Roth IRA, Regular IRA, 401(k), SEP, HSA or 529 Plan? A Chart to Help You Decide
Roth IRA, regular IRA, 401(k), SEP, HSA, 529 Plan — when it comes to savings accounts, it really is an alphabet soup. Add in all the different features of each account, and no wonder many people get confused and contribute only to their 401(k) plan at work. But that’s likely a mistake, say LNWM Tax Expert Kristi Mathisen and LNWM Client Advisor Sam Craig. They advise everyone to “mix and match,” using as many of the savings vehicles they can. Click on the following one-page chart to help you decide how to allocate your savings.
Most people don’t save methodically in their 30s, 40s and 50s for three reasons, according to Kristi and Sam:
1. Pressing new demands, from home renovation to business ventures to private tuition.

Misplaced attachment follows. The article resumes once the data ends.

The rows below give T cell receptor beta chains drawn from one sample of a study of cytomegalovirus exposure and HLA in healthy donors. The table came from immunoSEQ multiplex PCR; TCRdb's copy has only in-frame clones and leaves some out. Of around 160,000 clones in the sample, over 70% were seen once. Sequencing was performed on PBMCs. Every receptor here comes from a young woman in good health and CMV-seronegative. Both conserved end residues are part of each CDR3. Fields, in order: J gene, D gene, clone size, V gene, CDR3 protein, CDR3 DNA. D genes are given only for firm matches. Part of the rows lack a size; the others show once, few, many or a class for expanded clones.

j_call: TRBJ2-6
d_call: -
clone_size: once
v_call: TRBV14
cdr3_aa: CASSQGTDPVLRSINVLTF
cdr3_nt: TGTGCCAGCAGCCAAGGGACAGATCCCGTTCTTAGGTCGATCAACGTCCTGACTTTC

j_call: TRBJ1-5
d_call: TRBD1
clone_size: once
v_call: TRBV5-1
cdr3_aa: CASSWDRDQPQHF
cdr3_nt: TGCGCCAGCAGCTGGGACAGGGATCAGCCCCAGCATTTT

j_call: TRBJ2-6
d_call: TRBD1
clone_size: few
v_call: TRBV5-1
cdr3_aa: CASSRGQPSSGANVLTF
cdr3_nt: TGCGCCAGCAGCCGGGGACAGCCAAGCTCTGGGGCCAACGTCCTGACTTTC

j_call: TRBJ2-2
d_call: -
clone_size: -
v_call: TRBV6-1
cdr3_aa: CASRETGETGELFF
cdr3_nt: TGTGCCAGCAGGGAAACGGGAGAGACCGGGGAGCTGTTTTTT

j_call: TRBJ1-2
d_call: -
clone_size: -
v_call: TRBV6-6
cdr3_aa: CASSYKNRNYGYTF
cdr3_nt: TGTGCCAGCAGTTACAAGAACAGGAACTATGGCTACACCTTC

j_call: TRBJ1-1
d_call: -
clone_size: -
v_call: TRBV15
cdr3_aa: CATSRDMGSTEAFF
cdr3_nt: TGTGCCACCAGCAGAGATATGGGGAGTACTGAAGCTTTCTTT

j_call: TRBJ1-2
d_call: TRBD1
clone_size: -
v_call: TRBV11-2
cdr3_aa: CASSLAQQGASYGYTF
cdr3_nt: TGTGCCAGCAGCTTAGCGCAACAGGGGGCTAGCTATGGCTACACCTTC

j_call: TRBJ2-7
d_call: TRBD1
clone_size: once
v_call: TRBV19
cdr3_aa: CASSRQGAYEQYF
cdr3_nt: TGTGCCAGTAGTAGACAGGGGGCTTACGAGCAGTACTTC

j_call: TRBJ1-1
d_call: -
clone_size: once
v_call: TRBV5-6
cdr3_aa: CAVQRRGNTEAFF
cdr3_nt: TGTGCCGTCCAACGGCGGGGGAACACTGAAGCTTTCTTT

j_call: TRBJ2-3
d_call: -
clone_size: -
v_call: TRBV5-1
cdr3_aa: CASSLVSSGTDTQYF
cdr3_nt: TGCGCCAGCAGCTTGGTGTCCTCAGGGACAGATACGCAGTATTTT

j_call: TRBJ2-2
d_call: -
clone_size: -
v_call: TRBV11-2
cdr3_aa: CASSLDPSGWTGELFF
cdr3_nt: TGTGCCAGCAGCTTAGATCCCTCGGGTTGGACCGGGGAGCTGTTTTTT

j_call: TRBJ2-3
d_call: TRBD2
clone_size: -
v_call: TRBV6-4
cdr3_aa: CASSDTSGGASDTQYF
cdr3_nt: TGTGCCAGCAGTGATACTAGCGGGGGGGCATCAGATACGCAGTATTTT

2. Confusion about how much money to put into which account;
3. Unwillingness to lock away money for decades.
This is why you need a Savings Budget, Sam and Kristi say. A Savings Budget specifies how much you’ll put into each tax-advantaged account each year, and how much you’ll keep on hand as easy access regular savings. You want to use (in varying amounts) all the tax-advantaged options you qualify for, balancing their pros and cons (taxes on withdrawals, mandatory withdrawals, etc.). Click to enlarge the chart at left to compare account features.
Do You Qualify for an HSA (Health Savings Account)?
If you have a high-deductible health insurance plan, take advantage of the option to open an HSA. Keep in mind that a 65-year-old couple is likely to need $220,000 for health care in retirement, in addition to expenses covered by Medicare. The HSA can be a great source of tax-free money to pay some of those bills
The above chart is excerpted from an article Sam Craig and Kristi Mathisen co-wrote in April 2016. It’s a summary of LNWM’s best (financial) advice for each decade of life.